Data availability statement

Data may be obtained from a third party and are not publicly available. This study used the linked Surveillance, Epidemiology, and End Results (SEER)-Medicare database. In accordance with the policy of NCI, the authors are not able to provide SEER–Medicare data to any other individual or investigator. Investigators interested in the data should contact NCI to discuss arrangements for ordering an extra copy of the dataset.

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Data availability statement

Data may be obtained from a third party and are not publicly available. This study used the linked Surveillance, Epidemiology, and End Results (SEER)-Medicare database. In accordance with the policy of NCI, the authors are not able to provide SEER–Medicare data to any other individual or investigator. Investigators interested in the data should contact NCI to discuss arrangements for ordering an extra copy of the dataset.

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Footnotes

  • Twitter @sarah_huep, @huizhao_liu@yahoo.com, @nicoleflemingmd

  • Contributors SH: conceptualization, methodology, investigation, and writing–original draft preparation. CCS: conceptualization, methodology, writing–review and editing, and supervision. SF: methodology, software, validation, formal analysis, data curation, and writing–review and editing. HZ: methodology, validation, and writing–review and editing. KP: conceptualization and writing–review and editing. JAR-H and NDF: writing–review and editing. SHG: writing–review and editing, and supervision. LAM: conceptualization, methodology, writing–review and editing, and supervision. LAM is responsible for the overall content as guarantor.

  • Funding This work was supported in part by the MD Anderson Cancer Center support grant from the National Cancer Institute of the National Institutes of Health (NIH/NCI P30 CA016672, CA217685) and the T32 training grant CA101642. LAM is supported by a NIH-NCIK07-CA201013 grant.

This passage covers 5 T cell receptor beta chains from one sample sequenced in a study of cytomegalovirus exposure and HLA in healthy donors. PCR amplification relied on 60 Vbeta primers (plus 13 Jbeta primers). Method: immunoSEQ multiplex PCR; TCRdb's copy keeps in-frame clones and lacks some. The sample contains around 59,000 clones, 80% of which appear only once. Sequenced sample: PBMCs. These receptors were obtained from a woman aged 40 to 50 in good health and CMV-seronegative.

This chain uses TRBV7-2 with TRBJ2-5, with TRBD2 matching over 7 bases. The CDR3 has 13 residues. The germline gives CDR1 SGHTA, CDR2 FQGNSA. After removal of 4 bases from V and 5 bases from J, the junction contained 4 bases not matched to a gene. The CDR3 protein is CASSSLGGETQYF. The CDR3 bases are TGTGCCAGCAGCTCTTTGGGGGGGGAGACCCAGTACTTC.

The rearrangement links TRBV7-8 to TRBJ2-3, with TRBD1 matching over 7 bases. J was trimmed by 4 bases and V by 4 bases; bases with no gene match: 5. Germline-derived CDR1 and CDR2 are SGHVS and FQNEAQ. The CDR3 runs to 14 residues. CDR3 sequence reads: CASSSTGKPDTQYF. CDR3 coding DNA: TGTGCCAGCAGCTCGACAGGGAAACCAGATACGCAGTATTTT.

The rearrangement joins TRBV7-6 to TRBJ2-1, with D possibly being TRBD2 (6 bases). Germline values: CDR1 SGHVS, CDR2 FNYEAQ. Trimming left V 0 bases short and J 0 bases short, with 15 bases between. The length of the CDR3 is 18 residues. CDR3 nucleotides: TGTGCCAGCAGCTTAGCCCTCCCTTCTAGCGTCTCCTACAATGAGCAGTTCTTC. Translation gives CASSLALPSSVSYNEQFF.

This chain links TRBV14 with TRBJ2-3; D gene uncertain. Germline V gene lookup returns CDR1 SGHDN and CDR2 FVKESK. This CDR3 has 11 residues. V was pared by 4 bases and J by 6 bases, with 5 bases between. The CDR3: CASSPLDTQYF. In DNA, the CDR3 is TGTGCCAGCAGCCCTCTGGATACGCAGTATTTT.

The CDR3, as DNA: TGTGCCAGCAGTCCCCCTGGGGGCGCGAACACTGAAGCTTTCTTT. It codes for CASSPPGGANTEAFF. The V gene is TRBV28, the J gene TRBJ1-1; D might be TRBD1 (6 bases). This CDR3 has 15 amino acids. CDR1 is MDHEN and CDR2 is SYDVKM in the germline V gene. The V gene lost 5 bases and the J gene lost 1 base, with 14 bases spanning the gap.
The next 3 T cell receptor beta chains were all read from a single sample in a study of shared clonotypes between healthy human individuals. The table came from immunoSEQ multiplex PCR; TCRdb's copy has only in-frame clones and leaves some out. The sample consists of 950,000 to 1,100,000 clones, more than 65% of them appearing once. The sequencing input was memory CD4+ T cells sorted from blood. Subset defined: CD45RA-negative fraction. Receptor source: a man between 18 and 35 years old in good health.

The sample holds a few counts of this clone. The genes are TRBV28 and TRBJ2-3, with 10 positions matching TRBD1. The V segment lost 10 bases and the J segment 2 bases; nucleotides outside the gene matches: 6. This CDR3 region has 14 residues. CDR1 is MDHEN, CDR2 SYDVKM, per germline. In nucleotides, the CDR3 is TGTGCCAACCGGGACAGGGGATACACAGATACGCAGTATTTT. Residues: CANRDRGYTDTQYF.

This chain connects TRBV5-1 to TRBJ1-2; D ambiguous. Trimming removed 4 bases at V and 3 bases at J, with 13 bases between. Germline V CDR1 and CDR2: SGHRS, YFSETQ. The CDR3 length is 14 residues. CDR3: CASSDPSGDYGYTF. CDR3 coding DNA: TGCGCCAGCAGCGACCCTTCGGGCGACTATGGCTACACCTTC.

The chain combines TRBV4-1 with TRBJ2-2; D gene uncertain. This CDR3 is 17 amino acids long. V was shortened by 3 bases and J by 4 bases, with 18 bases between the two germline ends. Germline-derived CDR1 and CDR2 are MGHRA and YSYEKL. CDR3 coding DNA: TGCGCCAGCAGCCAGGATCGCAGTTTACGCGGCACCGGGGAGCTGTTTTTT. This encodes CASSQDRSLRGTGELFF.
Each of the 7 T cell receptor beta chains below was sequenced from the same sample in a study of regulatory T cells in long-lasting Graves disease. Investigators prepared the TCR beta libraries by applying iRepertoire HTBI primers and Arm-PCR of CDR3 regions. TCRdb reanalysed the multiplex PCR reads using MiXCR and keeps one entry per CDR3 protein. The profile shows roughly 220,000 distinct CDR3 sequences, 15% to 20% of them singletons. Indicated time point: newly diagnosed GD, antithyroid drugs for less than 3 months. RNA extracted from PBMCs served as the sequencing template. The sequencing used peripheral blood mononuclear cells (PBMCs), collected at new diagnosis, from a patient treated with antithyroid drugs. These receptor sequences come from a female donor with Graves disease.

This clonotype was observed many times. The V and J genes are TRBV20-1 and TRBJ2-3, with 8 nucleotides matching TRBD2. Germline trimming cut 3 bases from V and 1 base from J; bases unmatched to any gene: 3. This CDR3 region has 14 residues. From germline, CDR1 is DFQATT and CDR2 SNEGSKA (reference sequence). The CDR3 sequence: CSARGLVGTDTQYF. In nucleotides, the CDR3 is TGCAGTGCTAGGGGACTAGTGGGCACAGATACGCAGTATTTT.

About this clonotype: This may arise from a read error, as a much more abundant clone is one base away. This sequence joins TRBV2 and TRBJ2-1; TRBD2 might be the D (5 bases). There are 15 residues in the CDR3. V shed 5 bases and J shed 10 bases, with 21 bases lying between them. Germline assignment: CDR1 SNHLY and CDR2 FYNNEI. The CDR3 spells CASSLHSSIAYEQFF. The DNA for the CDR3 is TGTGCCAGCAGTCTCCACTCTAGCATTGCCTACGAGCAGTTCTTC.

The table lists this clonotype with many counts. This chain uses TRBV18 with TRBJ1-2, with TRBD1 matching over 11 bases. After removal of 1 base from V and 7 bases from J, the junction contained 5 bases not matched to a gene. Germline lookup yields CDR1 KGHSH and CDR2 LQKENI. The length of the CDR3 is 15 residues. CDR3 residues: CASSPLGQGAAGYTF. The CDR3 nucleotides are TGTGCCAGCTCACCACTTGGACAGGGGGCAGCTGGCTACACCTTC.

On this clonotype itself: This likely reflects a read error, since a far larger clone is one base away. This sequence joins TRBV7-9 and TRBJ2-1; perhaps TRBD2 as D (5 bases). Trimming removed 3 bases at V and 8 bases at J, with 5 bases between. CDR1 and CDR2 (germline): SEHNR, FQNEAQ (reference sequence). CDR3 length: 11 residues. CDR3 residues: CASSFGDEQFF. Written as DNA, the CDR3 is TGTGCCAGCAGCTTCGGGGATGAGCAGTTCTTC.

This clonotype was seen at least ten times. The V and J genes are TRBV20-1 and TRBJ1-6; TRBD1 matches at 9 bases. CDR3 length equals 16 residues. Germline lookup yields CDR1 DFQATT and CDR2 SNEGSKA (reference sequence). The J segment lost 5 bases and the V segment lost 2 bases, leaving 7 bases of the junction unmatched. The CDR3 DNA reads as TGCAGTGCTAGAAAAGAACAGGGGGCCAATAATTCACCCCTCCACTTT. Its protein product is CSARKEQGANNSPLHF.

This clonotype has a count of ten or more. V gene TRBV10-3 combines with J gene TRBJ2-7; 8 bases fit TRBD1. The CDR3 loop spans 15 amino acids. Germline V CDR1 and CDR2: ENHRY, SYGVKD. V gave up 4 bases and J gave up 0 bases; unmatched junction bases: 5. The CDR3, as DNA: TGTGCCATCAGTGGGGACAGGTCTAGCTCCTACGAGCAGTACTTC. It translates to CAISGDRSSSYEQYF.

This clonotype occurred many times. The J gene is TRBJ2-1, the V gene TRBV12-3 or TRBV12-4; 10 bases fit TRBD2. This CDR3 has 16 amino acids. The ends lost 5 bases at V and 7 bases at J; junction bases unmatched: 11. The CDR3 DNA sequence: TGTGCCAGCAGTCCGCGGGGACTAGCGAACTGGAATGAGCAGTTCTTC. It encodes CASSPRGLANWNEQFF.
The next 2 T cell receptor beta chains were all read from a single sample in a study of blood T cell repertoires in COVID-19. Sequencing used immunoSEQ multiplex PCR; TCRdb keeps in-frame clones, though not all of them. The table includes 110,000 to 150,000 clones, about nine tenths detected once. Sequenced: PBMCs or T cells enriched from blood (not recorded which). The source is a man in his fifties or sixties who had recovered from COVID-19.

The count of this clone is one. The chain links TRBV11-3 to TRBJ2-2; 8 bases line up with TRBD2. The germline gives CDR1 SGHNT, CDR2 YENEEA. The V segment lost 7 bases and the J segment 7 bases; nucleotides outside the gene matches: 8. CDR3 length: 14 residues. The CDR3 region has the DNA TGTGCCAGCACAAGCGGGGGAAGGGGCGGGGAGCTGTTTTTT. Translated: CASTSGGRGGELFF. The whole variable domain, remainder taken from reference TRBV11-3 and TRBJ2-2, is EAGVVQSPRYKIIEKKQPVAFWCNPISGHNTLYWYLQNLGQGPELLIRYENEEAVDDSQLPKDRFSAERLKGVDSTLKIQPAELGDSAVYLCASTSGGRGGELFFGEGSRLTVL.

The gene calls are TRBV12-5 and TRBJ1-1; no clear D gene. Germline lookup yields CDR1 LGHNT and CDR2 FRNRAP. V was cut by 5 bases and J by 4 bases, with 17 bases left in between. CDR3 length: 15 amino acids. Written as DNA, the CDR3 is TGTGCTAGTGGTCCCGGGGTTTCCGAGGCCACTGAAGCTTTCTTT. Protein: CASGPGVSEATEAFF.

• Competing interests LAM reports consulting fees from Bristol Meyers Squibb, advisory board participation for GlaxoSmithKline, and stocks in Crisper, Invitae, and Bristol-Myers Squibb. CCS reports partial research funding from AstraZeneca and stock in Inform Genomics. JAR-H reports research funding from NIH/NCI grant K08 CA234333. NDF reports consulting fees from GlaxoSmithKline/Tesaro and Bristol-Myers-Squibb/Pfizer.

  • Provenance and peer review Not commissioned; externally peer reviewed.

  • Supplemental material This content has been supplied by the author(s). It has not been vetted by BMJ Publishing Group Limited (BMJ) and may not have been peer-reviewed. Any opinions or recommendations discussed are solely those of the author(s) and are not endorsed by BMJ. BMJ disclaims all liability and responsibility arising from any reliance placed on the content. Where the content includes any translated material, BMJ does not warrant the accuracy and reliability of the translations (including but not limited to local regulations, clinical guidelines, terminology, drug names and drug dosages), and is not responsible for any error and/or omissions arising from translation and adaptation or otherwise.